13. Audio Job Categories:Audio Implementation Engineer (AIE) • Responsible for integrating audio elements into game • Integrating = “programming” • Works with programmer to implement audio, spot queue points, etc. • Analogous to “Audio Engineer” in tradition post-production • Works closely with Interactive Arranger and Sound Designer. • Helps arranger/sound designer utilize technology to the fullest

  14. Audio Job Categories:Audio Architect • Scopes and defines suitable audio implementation strategies with “the big picture” in mind • Works closely with rest of game and audio team • Identify resource issues • Tracks and estimates performance implications • On the project from Day Zero • Provides blueprint for audio implementation that works within the entire game • Maximizes audio without negatively impacting game as a whole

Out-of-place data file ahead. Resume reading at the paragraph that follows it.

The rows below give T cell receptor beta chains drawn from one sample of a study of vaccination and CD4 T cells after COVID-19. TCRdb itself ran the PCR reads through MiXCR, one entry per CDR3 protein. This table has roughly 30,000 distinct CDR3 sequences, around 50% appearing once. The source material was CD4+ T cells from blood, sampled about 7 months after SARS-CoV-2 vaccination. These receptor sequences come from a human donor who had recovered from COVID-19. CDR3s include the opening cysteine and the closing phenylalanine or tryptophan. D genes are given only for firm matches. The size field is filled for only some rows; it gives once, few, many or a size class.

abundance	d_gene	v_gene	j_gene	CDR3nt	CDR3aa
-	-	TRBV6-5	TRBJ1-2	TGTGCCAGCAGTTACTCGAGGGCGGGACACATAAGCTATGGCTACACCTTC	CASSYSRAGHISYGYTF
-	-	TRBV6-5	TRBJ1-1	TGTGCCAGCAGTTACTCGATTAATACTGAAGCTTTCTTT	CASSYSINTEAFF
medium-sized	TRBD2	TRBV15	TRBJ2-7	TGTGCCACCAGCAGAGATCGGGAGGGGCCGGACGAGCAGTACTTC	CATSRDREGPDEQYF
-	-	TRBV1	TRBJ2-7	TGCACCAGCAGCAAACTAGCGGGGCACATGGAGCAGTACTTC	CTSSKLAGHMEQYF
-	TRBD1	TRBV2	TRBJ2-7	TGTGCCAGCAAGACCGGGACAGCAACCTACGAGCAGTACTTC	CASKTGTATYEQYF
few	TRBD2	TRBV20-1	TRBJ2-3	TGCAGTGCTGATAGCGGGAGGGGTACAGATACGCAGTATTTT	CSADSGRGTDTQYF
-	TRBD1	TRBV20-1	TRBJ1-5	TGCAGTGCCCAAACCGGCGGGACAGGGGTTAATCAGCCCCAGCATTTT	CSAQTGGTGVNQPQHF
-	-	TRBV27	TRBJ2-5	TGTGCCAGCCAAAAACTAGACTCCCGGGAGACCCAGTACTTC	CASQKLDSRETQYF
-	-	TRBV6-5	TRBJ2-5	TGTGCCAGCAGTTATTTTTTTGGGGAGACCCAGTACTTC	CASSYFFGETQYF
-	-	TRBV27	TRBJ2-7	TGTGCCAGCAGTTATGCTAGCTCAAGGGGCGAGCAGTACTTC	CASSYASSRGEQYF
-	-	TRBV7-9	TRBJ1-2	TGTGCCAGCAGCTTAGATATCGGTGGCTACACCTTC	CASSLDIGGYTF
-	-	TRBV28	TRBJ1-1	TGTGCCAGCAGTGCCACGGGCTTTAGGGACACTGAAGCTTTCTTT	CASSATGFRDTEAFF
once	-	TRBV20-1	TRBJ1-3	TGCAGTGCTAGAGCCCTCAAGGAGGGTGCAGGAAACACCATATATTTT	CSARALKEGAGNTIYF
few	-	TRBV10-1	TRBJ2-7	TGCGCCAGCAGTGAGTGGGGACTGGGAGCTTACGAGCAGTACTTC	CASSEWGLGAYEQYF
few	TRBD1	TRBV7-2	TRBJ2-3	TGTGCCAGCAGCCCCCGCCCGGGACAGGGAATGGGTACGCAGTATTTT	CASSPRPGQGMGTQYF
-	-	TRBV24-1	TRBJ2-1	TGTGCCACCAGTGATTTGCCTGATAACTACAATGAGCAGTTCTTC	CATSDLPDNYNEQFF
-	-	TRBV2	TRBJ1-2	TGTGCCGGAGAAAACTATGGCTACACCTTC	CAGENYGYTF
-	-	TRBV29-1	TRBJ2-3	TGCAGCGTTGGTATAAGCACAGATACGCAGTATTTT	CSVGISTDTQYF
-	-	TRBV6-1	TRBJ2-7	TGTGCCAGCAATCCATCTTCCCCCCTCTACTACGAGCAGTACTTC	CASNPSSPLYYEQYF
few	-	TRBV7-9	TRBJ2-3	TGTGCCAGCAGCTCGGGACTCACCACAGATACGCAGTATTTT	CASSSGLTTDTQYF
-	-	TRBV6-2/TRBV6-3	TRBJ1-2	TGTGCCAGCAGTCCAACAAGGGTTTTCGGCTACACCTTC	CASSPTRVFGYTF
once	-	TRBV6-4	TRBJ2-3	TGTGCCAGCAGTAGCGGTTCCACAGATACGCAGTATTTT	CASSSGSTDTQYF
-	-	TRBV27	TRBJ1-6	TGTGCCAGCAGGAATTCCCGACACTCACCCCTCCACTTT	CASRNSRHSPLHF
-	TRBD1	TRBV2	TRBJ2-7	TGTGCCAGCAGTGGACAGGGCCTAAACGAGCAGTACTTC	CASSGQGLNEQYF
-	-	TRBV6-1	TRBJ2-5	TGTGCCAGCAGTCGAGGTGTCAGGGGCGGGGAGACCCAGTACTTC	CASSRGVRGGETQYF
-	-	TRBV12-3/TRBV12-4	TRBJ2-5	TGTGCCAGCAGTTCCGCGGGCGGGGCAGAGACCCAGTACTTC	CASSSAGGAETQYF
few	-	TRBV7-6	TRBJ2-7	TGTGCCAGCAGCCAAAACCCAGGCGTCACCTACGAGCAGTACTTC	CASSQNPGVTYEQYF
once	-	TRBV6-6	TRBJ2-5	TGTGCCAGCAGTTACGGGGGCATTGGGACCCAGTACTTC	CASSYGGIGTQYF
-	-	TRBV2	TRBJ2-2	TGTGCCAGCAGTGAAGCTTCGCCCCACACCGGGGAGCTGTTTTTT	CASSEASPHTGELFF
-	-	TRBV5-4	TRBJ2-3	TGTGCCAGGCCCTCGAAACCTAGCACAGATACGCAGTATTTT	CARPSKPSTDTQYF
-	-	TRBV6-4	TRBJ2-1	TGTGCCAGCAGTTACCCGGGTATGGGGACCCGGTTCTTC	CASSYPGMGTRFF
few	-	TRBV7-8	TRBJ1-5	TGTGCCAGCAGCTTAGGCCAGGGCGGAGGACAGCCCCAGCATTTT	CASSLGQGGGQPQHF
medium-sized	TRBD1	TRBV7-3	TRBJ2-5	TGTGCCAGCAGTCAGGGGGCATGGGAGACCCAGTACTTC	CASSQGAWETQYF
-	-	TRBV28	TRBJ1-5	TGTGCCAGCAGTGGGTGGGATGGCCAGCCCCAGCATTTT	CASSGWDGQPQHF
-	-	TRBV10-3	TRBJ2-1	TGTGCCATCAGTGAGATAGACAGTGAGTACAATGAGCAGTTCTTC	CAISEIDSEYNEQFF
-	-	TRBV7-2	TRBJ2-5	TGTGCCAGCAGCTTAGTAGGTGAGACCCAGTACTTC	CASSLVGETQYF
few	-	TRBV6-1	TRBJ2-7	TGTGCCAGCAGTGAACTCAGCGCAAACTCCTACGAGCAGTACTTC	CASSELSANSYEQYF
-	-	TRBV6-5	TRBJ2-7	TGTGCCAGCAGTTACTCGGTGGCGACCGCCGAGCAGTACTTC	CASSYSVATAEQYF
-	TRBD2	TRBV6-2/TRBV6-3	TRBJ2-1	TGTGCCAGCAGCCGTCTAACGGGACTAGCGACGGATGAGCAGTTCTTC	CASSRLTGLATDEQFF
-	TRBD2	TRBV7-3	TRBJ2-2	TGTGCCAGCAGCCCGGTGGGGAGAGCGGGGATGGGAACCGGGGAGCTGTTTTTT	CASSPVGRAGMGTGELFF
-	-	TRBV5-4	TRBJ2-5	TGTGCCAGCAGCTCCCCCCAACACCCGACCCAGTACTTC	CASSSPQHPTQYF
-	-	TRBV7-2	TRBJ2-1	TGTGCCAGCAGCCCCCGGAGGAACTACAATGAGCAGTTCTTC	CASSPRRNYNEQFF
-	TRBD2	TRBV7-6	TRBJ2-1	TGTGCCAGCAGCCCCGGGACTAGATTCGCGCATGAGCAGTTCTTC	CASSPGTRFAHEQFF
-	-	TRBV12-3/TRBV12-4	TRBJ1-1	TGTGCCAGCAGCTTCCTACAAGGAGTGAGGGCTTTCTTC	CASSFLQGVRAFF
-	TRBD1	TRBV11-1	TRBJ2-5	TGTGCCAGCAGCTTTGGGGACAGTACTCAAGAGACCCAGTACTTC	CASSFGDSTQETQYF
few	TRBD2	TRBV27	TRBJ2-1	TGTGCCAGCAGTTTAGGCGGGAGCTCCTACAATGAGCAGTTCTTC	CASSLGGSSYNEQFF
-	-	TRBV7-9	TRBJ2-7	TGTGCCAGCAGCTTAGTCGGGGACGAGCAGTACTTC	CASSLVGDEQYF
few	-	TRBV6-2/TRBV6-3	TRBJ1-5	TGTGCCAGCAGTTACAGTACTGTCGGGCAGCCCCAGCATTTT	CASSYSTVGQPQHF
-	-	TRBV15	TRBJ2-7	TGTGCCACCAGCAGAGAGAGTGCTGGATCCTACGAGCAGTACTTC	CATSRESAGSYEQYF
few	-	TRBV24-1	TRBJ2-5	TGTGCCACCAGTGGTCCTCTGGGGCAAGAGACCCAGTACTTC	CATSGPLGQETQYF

15. Aesthetic issues • As long as sounds are just “wave files”; as long as music is “fire and forget,” games will continue to sound like “games.”

  16. Aesthetic Issues • Compositional Techniques • Some borrowed from film? • Foreshadowing • Musical “fake out” • Some New • How interactive does it need to be • Composing non-linear music that still has form • Use of performers for real-time rendered scores

  17. Aesthetic Issues • Designing sound effects designed to be played/listened to multiple times • Avoiding predictability and monotony • “Sounds for every situation” • The above weighed against the need to provide information • Far more important than for linear media

  18. Technology: Major Areas for Advancement(What we should be working on) • Production Tools and Technology • Delivery Technology